Brent

I’ve known I was gay since about 11 years old.  I knew deep down that I was attracted to boys. Early on it wasn’t necessarily sexual, but after puberty, it clearly was. Unfortunately, I was growing up in an era that was hostile to all things gay, and not one person I knew ever expressed the slightest hint that it was ok to be gay.  With the growing threat of AIDS, and a complete lack of any gay role models in my life, I told myself that I can never tell anyone how I feel.

I didn’t want to be gay, or at least what I thought was gay at the time. I believed that “gay” meant sissy, effeminate men and drag queens. That was my world-view of homosexuality. The complete lack of anything supportive of LGBT in my life told me that being gay was definitely NOT ok. I learned that a person who is gay should feel ashamed of themselves. And so I felt ashamed. I learned that gay people get taunted, threatened, bullied, and physically harmed. So I felt fear. I learned that some parents throw their gay kids out of the house. I learned that gay people are ostracized from society. So I felt anxiety.

I was determined that I was not going to be gay. I wanted no part of what I saw as gay on TV or any media. It’s a choice, right? That’s what I thought. So, I’m just going to choose to be straight. I thought if I have sex with a woman, it might change me into a straight guy. And you know what? It did. Or so I thought.

Thus began about 25 years of denial. Despite the misconception people often have about denial, it doesn’t mean I wasn’t aware of my same-sex attractions.  Rather, I compartmentalized it, rationalized it, and denied the importance of my feelings.  I didn’t think about it much. Sure, I continued to have fantasies, masturbated to gay porn, and checked out men’s bulges covertly when I could. I was able to compartmentalize that part of me, and I was always able to put it back in the closet when I was done, and get on with life.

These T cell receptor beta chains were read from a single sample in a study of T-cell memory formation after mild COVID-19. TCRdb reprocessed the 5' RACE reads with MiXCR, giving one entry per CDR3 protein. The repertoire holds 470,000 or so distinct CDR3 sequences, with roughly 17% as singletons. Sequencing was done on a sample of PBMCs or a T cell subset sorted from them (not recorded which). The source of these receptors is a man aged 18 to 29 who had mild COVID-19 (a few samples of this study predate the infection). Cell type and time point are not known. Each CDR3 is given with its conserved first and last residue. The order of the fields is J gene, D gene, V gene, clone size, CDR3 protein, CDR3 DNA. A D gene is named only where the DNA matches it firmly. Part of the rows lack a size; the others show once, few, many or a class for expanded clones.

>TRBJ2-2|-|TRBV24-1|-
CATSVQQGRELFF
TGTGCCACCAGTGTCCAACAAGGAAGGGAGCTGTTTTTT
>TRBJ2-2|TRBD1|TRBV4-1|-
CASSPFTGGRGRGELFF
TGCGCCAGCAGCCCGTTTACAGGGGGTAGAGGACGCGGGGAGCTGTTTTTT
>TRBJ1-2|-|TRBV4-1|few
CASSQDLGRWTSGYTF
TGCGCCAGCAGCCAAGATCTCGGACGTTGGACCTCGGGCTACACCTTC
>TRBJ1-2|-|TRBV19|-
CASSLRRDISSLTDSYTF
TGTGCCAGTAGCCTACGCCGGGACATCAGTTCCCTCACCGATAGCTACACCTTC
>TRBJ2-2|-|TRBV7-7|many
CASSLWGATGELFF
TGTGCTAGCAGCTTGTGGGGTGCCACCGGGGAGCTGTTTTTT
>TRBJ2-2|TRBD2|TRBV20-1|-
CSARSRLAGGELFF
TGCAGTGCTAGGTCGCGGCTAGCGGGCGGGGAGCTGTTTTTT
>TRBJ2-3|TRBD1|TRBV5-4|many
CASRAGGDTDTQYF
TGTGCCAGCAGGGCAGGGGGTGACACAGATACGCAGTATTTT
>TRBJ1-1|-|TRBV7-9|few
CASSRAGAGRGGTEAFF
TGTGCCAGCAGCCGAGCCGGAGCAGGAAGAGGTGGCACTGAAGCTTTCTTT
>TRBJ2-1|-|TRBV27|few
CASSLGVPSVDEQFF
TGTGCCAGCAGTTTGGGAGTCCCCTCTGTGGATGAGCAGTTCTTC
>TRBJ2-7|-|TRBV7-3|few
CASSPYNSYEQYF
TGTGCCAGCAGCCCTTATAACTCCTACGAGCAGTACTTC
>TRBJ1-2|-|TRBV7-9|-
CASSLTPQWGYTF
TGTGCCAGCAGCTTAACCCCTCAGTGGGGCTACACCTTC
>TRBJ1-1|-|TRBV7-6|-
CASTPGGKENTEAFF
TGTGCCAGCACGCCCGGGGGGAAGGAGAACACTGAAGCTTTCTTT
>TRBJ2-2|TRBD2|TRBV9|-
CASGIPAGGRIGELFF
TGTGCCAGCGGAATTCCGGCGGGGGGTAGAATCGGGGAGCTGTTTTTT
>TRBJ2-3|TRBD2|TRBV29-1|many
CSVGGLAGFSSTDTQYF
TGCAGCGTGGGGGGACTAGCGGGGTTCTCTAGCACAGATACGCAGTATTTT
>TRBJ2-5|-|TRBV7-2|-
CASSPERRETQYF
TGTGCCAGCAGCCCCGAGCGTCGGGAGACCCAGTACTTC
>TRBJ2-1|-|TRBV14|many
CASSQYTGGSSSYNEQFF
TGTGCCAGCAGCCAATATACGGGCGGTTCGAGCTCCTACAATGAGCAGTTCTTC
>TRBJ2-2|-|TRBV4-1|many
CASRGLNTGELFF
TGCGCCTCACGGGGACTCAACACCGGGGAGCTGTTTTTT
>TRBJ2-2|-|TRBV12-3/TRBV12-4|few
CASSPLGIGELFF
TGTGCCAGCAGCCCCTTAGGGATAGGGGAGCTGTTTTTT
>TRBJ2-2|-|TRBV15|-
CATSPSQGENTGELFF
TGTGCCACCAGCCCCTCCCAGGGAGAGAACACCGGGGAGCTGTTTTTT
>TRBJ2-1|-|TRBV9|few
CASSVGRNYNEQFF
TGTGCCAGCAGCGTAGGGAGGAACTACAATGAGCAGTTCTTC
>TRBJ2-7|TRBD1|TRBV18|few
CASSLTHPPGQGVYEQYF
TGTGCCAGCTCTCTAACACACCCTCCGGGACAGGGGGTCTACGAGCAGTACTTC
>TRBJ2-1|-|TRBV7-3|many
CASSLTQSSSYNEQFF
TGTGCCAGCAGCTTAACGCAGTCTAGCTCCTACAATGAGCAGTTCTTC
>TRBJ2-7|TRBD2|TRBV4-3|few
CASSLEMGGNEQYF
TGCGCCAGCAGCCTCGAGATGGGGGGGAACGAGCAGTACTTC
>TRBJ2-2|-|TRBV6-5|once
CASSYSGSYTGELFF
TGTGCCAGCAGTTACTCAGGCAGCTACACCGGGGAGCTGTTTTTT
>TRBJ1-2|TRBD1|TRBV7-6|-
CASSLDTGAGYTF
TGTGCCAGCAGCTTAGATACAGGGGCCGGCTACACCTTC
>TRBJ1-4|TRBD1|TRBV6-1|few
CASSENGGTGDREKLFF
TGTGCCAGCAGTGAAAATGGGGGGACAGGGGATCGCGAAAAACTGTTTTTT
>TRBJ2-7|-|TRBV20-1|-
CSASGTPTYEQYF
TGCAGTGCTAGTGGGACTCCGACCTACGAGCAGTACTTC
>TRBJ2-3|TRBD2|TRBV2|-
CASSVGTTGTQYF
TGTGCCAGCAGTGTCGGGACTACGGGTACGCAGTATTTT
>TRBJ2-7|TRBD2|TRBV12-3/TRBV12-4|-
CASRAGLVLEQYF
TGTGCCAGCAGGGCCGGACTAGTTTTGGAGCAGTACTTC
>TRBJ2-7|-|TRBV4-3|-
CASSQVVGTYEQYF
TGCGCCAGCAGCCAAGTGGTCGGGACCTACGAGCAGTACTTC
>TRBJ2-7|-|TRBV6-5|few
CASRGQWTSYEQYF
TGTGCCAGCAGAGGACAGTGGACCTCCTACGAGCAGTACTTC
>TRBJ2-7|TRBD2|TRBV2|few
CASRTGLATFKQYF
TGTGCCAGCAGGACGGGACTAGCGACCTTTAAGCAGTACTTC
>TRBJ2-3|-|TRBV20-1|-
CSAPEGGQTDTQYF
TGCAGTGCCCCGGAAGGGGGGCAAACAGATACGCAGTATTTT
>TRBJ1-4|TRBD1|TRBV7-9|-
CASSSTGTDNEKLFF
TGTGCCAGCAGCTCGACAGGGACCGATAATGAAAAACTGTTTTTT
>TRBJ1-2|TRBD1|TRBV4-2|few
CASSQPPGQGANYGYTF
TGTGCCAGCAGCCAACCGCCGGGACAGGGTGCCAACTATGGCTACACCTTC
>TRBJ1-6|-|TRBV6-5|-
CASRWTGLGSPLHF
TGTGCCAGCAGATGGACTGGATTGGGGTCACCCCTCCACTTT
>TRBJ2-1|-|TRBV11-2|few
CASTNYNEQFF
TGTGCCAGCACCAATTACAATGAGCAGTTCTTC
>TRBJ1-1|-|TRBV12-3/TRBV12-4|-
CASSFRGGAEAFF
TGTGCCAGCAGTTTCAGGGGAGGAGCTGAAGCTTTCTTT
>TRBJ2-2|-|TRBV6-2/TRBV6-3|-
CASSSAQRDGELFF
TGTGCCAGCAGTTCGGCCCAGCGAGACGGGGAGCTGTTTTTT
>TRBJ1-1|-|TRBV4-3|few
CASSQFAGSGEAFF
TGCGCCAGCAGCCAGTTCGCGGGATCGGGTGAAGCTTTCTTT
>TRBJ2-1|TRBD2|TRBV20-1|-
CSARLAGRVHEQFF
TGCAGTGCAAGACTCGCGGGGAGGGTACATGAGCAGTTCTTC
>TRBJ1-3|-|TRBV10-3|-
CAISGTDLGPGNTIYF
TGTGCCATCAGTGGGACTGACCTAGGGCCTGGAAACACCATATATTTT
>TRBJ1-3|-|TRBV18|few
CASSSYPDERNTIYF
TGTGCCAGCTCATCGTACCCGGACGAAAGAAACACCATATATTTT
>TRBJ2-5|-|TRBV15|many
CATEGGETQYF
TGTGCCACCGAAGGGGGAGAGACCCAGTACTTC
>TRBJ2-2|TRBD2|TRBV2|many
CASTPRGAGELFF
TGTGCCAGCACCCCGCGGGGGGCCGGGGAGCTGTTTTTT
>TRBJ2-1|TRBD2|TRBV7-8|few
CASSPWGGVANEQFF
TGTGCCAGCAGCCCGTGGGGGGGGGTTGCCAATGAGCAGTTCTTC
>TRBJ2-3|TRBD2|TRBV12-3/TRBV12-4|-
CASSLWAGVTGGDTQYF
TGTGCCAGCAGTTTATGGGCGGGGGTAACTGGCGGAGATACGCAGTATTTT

I went through many stages of changing my internal identity. For most of it, I firmly believed I was straight, maybe with a secret kink or gay fetish. Then, well, maybe not completely straight. I’ll call it straight with a twist. That worked for a few years. Then, maybe I’m bi. That held for a few more years. Maybe I’m just a little gay. Maybe I’m mostly gay. Maybe I’m gay. Always with the maybe though.

In February of 2014, my father passed away from cancer. Six months later I came out to myself. It wasn’t specifically due to my father (my father was never homophobic, just silent). I believe it was my father’s passing that caused me to take stock of my own life. It was a powerful moment for me to finally acknowledge that I’m gay. I remember so clearly actually forcing myself to say it out loud. It felt so good. Then it dawned on me what I was really saying. I have a wife and 2 kids. How can I ever face them, or anyone else with my truth? I determined once again, that I couldn’t face that. So, I told myself that it didn’t matter if I was gay. This hetero life I’m living, that’s what I wanted, right? Well, you got what you wanted and now you have to live with it. I told myself that I would NEVER NEVER NEVER reveal my secret to anyone. I would take it to the grave with me. This is what I deserve. (Even years later, that last sentence still makes me cry.)